A Pittsburgh first -- an all-iPhone art show (including live iPhone music). | Features | Pittsburgh | Pittsburgh City Paper

A Pittsburgh first -- an all-iPhone art show (including live iPhone music).

The iPhone, that pocket-sized supercomputer that has revolutionized the cellular phone market, allows users to harness 007-esque technology with a mere fingertip. Apple junkies can feed their need to e-mail, GPS their way through neighborhoods as confusing as the South Side Slopes, convert dollars to drachmae and ... paint? Yes, there's an app for that.

This weekend, local and national artists will display their iPhone artwork at Zombo Gallery, in an informal but tech-savvy show that will also feature an impromptu jam session by iPhone musicians. The collection of prints for sale, hand-painted iPhone cases and iGeeks displaying their creations on tiny touch-screens comprise a precedent-setting event for Pittsburgh -- and maybe for the U.S.

"There is nothing like this out there. I think it's a very fertile ground for new and interesting things to happen," says Zombo proprietor Michael Devine. 

The potentially burgeoning field of iPhone art is enabled by such apps as Brushes, in which artists choose colors from a wheel and finger-paint by using varied pressure to alter the thickness of brushstrokes. A similar program, Layers, allows artists to create several strata with a variety of design tools.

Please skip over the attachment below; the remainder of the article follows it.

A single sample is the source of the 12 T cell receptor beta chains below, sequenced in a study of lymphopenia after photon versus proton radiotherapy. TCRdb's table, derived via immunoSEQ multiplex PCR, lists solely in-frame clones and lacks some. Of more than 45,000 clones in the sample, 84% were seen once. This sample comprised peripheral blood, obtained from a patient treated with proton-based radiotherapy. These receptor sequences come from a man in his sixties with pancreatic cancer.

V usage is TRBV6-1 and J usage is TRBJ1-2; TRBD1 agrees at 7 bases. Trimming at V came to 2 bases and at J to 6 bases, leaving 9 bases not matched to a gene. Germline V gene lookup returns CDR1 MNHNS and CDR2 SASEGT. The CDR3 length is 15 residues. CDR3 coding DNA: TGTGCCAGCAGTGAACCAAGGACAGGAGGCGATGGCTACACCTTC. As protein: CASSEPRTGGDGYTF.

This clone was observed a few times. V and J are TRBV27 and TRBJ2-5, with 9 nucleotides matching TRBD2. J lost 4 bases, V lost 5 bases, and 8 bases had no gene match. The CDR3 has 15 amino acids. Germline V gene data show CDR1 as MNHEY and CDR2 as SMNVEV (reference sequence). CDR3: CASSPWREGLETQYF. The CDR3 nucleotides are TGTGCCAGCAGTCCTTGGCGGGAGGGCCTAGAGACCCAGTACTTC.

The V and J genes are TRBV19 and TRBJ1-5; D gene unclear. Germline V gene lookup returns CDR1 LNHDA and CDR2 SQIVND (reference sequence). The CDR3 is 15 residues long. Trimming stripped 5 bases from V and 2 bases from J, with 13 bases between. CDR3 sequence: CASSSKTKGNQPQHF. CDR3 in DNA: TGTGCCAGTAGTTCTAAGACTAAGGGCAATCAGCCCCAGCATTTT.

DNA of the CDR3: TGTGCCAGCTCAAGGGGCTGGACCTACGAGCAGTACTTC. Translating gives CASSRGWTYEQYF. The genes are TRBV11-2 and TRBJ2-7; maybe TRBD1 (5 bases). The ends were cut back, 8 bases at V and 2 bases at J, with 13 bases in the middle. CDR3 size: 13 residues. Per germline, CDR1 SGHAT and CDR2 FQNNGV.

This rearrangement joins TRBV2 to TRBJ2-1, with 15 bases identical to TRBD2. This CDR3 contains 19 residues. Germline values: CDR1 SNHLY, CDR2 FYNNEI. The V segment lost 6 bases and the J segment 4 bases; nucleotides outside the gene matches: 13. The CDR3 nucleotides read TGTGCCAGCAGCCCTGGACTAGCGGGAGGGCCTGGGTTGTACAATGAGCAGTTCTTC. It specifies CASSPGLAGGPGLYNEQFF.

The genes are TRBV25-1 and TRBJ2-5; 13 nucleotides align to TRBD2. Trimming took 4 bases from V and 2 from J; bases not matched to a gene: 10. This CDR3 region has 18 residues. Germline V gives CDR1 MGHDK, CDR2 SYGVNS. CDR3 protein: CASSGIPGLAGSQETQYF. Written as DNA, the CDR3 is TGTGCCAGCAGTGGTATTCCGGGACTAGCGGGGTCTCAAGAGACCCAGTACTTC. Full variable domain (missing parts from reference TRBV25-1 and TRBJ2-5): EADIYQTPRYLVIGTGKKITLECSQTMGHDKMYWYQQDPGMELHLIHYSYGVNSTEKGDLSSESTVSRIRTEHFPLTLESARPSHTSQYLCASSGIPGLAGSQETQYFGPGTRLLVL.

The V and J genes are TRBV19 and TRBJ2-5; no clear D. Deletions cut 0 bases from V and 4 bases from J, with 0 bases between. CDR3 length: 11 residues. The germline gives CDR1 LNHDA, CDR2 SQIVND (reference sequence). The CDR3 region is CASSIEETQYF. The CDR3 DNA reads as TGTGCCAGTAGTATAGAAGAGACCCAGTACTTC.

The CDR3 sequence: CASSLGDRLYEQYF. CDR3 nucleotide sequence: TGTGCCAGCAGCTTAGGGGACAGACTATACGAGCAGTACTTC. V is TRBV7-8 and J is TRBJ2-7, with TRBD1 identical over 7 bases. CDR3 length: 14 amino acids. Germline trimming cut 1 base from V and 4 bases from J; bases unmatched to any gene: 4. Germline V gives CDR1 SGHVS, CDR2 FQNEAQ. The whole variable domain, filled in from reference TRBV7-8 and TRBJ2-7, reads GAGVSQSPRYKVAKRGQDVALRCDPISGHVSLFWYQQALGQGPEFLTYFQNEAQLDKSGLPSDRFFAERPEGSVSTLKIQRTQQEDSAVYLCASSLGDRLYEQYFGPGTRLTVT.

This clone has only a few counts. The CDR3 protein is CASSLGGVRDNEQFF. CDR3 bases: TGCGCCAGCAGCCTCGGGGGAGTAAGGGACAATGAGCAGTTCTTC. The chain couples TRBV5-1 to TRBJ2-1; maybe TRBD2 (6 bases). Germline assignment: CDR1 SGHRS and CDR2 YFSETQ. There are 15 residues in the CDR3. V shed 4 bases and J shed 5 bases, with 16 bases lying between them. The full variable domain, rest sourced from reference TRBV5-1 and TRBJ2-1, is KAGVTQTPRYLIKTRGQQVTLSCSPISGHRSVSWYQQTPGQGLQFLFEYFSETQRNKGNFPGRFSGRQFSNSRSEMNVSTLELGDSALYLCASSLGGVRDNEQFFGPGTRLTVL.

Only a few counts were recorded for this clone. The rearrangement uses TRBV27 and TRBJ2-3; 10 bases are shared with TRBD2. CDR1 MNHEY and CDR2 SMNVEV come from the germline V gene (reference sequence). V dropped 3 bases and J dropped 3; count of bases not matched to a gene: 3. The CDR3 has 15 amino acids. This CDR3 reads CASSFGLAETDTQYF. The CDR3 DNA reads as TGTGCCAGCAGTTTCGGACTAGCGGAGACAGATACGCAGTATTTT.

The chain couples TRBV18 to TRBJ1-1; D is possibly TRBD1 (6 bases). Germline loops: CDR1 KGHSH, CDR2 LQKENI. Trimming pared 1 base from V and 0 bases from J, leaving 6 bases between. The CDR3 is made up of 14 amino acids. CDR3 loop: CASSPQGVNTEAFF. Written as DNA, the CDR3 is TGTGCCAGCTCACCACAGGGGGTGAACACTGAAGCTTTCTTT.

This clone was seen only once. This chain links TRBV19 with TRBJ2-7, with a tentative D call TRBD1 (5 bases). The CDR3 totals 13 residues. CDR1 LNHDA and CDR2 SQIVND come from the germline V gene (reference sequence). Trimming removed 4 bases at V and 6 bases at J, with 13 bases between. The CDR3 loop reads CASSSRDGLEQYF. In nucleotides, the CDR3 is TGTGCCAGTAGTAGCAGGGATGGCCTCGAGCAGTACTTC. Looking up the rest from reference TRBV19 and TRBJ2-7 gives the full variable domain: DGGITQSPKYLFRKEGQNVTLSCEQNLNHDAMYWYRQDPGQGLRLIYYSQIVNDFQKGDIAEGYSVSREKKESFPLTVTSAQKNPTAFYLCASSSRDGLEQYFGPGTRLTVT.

"It's like any tool," says exhibit co-sponsor Joe Wos, cartoonist and executive director of Pittsburgh's Toonseum cartoon-art gallery. "There's such a wide variety of styles you see, from very painterly style artwork, beautiful landscape pieces that look like watercolors to what we love -- cartoony-looking characters." 

Wos conceived of a show focused on iPhone art when he saw what local artist Wayno did with the medium. Aside from Wayno's painterly creations, the show will also feature contributions from Wos and Pittsburgh Post-Gazette editorial cartoonist Rob Rogers.

"I discovered that I cannot paint, but I can paint on an iPhone," says Wos. "All the things I can't do in real life, I can do on my iPhone."

For his part, Devine claims no understanding of creating visual art -- by hand or by phone. His contribution is the idea of an iPhone band: a jam session featuring guitarists running their fingers over touch screens, drummers tapping their phones and saxophonists blowing into their digital instruments.

"As a musician, I thought it would be really funny to show up at a club and not have any of the stupid equipment, just with a phone," Devine says. "I'm so tired of bringing heavy equipment, and you can just plug your iPhone into the PA system in a club."

Devine describes the event as a test run, a celebration of the creative possibilities of the iPhone, and the apps it has for just about everything.


The iPhone Show Opening: 6-10 p.m. Fri., Nov. 27. Closing: 6-10 p.m.  Sat., Nov. 28. Zombo Gallery, 4900 Hatfield St., Lawrenceville. Free. 412-904-3703 or ZomboWorld.com.

click to enlarge Art made on an iPhone by Wayno.
Art made on an iPhone by Wayno.

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